A record amount of unusable pesticides – 215,594 pounds – were collected and shipped out of North Dakota through Project Safe Send in 2010, according to a news release from the state Ag Department.
“More than 400 people brought in more than 100 tons of unusable pesticides to the 12 Project Safe collections sites earlier this month,” Agriculture Commissioner Doug Goehring said in a statement. “Once again, this response indicates a continuing need for this program.”
The previous record of 215,521 pounds was set in 2008, the year that also had the greatest program participation, 535 people.
“More than 7,000 people have used Project Safe Send since 1992 to get rid of their unusable pesticides, more than two and a half million pounds,” Goehring said. “The program has also enjoyed strong, bipartisan support in the Legislature.”
Project Safe Send collections were conducted during July in Adams, Ashley, Cando, Carrington, Crosby, Larimore, Minot, New England, Underwood, Valley City, Wahpeton and Watford City.
The Larimore collection gathered the most chemicals – 61,887 pounds – and was second in participation with 53, while Valley City had the most participants – 79 – and was second in total pounds collected with 45,878. (A listing of collection sites and totals follows this release).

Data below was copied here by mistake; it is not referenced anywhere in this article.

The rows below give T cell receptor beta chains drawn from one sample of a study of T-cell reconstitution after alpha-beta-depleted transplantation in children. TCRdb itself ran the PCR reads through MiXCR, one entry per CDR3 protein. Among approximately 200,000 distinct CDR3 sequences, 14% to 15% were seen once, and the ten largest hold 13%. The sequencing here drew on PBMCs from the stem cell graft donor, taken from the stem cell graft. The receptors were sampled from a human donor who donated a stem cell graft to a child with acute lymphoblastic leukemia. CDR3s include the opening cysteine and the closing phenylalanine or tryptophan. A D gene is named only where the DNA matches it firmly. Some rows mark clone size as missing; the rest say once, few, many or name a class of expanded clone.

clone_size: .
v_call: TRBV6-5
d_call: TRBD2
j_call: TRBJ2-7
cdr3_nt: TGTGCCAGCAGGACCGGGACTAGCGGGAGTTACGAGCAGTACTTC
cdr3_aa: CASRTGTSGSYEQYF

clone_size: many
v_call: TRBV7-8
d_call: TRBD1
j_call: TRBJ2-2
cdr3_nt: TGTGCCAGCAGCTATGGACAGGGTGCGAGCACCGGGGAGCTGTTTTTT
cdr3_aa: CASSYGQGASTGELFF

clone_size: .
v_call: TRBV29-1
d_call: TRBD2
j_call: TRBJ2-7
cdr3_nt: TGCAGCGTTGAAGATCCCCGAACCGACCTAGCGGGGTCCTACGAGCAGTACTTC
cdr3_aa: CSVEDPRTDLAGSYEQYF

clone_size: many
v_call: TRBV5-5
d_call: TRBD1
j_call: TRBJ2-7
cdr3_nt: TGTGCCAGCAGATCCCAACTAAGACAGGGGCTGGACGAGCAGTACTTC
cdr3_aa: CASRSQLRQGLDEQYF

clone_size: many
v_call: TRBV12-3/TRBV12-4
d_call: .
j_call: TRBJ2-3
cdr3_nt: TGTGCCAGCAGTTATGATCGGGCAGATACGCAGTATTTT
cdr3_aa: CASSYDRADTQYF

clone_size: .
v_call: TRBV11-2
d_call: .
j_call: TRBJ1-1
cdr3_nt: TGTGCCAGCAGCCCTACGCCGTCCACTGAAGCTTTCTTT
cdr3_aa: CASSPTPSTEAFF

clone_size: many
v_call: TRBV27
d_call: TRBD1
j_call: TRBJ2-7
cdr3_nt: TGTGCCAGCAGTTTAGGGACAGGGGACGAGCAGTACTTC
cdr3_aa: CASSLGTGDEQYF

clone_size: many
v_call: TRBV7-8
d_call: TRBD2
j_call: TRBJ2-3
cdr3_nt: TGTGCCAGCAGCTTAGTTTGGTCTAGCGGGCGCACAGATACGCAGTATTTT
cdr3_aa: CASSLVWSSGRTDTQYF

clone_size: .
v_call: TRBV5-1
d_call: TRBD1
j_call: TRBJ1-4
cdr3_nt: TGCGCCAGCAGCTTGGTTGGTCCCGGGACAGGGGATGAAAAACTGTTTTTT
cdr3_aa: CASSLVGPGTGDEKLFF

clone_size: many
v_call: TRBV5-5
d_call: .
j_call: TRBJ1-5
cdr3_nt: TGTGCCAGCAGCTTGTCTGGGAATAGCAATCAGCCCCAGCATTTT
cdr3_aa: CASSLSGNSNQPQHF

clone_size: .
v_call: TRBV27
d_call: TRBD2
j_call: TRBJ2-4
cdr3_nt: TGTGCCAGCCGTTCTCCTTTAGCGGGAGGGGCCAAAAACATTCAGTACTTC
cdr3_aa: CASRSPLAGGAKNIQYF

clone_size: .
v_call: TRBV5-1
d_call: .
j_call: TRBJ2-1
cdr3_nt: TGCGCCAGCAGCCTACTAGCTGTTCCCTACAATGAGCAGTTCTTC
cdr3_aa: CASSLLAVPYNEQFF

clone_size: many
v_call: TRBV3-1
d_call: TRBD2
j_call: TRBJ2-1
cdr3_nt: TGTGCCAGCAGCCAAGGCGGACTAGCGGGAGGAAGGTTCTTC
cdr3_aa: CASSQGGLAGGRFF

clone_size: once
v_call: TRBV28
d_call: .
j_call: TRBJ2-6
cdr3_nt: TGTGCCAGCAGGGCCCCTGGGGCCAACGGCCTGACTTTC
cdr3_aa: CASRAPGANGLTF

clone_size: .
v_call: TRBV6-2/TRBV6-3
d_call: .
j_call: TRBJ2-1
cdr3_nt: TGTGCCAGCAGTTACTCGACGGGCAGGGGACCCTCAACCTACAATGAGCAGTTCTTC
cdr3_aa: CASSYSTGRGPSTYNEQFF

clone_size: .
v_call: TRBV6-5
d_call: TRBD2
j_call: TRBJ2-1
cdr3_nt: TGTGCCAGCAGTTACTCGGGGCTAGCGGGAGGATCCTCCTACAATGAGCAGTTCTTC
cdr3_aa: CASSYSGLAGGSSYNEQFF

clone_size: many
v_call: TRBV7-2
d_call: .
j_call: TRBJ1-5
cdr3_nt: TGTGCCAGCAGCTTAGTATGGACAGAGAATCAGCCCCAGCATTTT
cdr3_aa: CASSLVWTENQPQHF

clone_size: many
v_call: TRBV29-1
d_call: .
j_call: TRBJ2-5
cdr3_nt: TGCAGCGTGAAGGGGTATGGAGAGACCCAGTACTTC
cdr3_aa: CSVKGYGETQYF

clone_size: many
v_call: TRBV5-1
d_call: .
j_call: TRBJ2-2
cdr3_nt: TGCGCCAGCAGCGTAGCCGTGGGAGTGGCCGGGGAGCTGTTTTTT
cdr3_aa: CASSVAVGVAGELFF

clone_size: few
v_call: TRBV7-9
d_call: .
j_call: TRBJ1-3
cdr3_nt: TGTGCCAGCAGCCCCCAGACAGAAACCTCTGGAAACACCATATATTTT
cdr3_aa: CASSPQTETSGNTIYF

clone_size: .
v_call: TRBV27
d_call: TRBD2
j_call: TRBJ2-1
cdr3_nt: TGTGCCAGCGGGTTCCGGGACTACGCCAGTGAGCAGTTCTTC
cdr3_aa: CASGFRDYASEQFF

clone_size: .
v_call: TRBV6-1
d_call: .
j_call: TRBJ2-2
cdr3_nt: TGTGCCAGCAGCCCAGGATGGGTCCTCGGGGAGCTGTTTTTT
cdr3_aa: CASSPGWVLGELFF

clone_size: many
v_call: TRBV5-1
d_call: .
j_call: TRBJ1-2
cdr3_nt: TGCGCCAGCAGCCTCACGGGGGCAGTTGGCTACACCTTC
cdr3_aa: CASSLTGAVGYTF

Long-banned products, such as DDT, arsenic and mercury compounds, were among the chemicals brought in this year. One of the more unusual items was an old cream can filled with arsenic-based grasshopper killer.
Veolia Environmental Services of Blaine, Minn, collected, repackaged and transported the waste chemicals to out-of-state incinerators.
For the first time, empty pesticide containers were collected for recycling at five Project Safe Send sites. Container Services Network picked up 13,060 pounds of plastic containers at Ashley, Carrington, Minot, Underwood and Valley City. The recycling program is funded by the non-profit Ag Container Recycling Council.
Project Safe Send is funded by fees paid by pesticide manufacturers to register their products in North Dakota.
“Project Safe Send remains an easy and affordable means for farmers, dealers and homeowners to get rid of these dangerous chemicals,” Goehring said. “As more pesticides become obsolete and are no longer usable for current applications, the need for Project Safe Send remains.”
No. of participants
Container lbs. collected